By A Correspondent| Harare Magistrate Ayanda Dhlamini has chastised Zimbabwe Republic Police (ZRP) over the conduct of its members who humiliated and insulted a Mbare resident before arresting and detaining him on flimsy allegations of contravening national lockdown regulations.
24 year-old Tinashe Maumbe was arrested together with his friends Reward Majoni and Tinashe Majoni by ZRP officers on 16 January 2021 while walking past Matapi Police Station in Harare’s Mbare high-density suburb, when the law enforcement agents manning the entrance to the police station enquired where the trio was going. The ZRP officers accused Maumbe and his friends of being homosexuals and told them that homosexuality is not permitted in Zimbabwe
The police officers subsequently detained Maumbe and his friends without pressing any charges against them and jeered at them. The trio was only released after lawyers from Zimbabwe Lawyers for Human Rights (ZLHR) intervened.
Maumbe then enlisted the services of Tinashe Chinopfukutwa of ZLHR and sued ZRP Commissioner-General Godwin Matanga, Home Affairs and Cultural Heritage Minister Kazembe Kazembe and a police officer only identified as Mabika by filing summons in April 2021 at Harare Civil Magistrates Courts demanding payment amounting to ZWL900 000 as damages for unlawful arrest, detention, humiliation and embarrassment.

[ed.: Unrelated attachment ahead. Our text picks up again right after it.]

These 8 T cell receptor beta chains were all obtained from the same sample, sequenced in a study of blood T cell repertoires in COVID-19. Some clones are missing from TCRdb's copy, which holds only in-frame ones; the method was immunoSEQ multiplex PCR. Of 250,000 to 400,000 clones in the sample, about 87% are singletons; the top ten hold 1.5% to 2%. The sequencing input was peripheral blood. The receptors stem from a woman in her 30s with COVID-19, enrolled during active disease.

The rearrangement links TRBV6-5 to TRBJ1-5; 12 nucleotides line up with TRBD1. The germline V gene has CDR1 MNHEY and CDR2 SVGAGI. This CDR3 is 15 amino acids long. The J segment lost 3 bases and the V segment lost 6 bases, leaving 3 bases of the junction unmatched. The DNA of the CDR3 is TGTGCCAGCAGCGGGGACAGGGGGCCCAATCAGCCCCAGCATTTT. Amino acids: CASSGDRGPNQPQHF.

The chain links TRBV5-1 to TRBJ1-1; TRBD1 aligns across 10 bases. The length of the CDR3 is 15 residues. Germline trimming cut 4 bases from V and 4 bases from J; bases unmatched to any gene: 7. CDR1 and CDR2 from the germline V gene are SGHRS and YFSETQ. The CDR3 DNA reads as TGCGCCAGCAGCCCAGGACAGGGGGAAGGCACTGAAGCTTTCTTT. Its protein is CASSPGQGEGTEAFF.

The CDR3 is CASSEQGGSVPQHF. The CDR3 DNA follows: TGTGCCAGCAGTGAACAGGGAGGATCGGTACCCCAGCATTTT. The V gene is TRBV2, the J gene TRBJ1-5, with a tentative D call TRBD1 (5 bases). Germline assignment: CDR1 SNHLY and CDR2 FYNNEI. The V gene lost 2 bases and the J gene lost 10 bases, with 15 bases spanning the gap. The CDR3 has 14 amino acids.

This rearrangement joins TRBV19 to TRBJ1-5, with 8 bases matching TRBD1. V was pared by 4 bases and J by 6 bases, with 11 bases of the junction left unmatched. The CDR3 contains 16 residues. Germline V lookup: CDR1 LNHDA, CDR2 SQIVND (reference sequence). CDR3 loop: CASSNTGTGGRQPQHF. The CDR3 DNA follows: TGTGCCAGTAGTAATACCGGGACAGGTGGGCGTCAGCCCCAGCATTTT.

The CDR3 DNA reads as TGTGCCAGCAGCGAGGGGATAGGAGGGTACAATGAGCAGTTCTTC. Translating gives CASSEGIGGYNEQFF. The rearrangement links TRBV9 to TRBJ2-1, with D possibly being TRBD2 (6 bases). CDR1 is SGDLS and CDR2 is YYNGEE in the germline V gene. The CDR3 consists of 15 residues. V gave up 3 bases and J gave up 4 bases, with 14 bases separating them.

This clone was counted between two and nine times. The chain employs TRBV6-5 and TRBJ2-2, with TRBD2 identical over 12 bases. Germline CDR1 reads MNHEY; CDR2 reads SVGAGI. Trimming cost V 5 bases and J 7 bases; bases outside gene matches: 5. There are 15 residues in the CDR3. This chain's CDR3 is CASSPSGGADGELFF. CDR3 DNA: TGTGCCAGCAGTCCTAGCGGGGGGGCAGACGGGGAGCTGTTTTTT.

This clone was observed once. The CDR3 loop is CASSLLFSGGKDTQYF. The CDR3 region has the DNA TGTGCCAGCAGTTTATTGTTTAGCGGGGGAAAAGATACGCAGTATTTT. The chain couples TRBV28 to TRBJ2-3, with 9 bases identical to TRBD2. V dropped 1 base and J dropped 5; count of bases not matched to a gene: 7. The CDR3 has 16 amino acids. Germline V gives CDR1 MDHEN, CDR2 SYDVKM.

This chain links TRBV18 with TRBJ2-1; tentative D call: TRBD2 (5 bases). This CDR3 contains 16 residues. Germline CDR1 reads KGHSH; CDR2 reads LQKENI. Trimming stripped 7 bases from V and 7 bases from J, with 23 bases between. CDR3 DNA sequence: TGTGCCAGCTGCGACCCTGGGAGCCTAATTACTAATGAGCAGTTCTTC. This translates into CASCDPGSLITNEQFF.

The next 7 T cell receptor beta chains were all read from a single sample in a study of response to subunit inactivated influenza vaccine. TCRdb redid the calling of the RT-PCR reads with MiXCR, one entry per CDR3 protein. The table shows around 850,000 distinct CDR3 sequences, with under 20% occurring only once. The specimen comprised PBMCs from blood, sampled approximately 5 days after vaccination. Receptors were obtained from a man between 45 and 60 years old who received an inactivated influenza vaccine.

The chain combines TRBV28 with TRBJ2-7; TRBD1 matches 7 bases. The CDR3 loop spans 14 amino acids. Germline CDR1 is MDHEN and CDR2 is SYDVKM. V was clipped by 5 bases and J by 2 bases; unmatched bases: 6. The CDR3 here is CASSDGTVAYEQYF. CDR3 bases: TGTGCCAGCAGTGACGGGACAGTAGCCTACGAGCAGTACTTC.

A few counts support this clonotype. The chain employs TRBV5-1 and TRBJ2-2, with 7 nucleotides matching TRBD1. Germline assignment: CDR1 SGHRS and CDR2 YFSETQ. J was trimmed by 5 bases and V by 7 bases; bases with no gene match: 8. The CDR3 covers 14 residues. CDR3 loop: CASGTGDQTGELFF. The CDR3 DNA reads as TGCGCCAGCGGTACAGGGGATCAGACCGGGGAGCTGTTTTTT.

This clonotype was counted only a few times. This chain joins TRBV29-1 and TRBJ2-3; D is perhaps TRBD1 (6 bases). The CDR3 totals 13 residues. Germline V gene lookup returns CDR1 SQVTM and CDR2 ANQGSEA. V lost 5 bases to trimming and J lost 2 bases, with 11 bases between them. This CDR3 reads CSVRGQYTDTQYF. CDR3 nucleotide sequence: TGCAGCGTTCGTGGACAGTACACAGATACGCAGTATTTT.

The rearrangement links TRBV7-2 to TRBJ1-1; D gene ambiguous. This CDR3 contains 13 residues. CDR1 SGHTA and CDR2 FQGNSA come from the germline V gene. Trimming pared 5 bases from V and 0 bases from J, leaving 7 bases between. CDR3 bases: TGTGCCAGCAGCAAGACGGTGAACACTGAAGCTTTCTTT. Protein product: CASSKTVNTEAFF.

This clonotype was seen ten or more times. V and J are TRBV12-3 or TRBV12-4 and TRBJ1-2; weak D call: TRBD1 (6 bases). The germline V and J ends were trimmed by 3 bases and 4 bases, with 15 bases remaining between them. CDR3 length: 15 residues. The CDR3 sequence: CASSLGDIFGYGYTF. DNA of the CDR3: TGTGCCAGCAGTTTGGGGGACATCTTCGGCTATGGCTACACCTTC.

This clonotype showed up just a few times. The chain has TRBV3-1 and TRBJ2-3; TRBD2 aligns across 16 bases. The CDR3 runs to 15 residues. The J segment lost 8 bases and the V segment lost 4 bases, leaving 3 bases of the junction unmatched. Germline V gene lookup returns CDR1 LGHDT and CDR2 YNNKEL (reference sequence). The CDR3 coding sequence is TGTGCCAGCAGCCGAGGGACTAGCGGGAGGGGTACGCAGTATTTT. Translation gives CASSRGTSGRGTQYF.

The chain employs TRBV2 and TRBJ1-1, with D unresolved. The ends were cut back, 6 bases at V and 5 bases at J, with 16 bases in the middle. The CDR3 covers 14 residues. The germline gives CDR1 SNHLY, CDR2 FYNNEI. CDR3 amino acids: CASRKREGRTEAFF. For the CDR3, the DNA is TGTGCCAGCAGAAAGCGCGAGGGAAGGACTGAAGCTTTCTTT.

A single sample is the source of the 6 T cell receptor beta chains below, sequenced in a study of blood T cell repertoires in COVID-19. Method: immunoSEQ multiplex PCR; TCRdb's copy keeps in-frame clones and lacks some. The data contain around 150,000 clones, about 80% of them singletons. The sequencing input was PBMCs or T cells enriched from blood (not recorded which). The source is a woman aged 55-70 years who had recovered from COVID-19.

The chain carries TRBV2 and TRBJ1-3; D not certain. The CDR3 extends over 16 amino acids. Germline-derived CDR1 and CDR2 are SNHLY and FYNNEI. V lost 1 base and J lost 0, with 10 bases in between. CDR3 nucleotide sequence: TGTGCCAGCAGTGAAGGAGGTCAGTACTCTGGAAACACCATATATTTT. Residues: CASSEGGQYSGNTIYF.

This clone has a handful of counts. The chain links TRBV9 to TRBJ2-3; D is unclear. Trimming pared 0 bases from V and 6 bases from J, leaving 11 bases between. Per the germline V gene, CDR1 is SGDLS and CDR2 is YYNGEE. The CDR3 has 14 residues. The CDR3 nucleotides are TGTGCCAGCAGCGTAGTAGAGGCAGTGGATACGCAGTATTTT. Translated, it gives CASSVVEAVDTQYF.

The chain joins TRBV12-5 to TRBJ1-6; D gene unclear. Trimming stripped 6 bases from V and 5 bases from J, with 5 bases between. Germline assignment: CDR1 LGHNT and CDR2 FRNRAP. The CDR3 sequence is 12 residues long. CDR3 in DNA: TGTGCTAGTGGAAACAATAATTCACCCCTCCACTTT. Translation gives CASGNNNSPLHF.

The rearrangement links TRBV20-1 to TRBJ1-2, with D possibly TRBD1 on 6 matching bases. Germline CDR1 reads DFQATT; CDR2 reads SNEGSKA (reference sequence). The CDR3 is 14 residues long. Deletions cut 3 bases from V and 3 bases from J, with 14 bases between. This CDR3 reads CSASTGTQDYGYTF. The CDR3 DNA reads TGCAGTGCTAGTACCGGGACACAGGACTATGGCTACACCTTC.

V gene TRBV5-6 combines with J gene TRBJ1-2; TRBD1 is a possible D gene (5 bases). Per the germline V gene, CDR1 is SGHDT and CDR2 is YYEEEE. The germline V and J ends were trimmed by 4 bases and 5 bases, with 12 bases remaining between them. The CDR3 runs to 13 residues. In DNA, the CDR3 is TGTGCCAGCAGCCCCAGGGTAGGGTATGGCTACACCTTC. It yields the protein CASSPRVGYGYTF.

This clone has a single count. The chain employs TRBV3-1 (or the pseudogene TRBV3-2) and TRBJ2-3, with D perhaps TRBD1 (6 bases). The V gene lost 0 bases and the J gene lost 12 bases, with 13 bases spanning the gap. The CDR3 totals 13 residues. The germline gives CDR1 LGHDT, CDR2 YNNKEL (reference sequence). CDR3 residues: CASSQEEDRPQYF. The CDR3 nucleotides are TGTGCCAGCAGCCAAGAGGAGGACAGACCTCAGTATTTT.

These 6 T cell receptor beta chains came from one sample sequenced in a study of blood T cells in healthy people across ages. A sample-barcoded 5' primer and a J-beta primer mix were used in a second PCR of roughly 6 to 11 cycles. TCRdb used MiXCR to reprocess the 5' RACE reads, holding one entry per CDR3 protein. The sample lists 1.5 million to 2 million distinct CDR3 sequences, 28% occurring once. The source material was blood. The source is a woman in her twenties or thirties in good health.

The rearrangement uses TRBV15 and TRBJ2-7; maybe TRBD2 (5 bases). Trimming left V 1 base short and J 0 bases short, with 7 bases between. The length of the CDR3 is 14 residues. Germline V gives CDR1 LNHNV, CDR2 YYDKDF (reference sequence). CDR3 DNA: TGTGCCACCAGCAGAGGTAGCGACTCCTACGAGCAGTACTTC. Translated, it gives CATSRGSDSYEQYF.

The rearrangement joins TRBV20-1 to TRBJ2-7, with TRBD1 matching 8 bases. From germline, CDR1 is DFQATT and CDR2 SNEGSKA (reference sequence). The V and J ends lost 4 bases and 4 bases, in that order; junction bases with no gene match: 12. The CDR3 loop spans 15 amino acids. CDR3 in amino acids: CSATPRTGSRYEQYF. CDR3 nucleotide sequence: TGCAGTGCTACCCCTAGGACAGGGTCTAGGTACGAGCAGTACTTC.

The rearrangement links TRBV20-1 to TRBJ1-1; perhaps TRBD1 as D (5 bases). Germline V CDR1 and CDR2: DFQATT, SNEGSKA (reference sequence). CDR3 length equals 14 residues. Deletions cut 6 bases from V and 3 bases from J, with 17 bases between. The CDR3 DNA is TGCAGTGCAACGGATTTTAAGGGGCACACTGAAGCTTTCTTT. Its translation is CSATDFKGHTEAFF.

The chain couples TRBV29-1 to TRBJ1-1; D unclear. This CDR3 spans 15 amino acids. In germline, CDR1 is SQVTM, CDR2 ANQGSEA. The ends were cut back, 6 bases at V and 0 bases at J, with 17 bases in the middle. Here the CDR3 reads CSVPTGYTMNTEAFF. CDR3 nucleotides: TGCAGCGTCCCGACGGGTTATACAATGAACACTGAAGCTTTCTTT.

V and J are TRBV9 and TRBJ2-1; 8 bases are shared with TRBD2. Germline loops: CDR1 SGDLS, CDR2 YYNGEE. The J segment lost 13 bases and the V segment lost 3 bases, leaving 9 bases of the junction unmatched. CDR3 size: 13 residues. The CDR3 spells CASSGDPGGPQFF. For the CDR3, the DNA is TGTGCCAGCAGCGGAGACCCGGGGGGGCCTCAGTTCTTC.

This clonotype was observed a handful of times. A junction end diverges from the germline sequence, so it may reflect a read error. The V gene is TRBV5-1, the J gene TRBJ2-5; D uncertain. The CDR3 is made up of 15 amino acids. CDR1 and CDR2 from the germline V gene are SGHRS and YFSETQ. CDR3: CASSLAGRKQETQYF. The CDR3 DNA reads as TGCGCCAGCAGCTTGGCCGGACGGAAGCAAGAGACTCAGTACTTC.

On 4 November 2022 and after presiding over the trial of Kazembe, Matanga and Mabika, Magistrate Dhlamini granted judgment in favour of Maumbe and ordered Matanga, Kazembe and Mabika to pay him ZWL800 000 as compensation for violation of his rights after ruling
that ZRP officers had “hysterically” arrested the 24 year-old Mbare resident based on their personal opinion of members of the lesbian, gay, bisexual, trans and gender diverse, queer and questioning people.
Out of the ZWL800 000, ZWL$400 000 is for damages for unlawful arrest and detention while ZWL$400 000 is compensation for inhuman and degrading treatment.
Magistrate Dhlamini further ruled that the police officers, who arrested Maumbe, were not even aware of the COVID-19 provisions, which they purported to have cited upon apprehending him.
The Magistrate concluded that Maumbe’s arrest and detention was unlawful and that the police officers had jeered at him and insulted him for allegedly being a homosexual and by so doing, violated his right to human dignity guaranteed in terms of provisions of section 51 of the Constitution.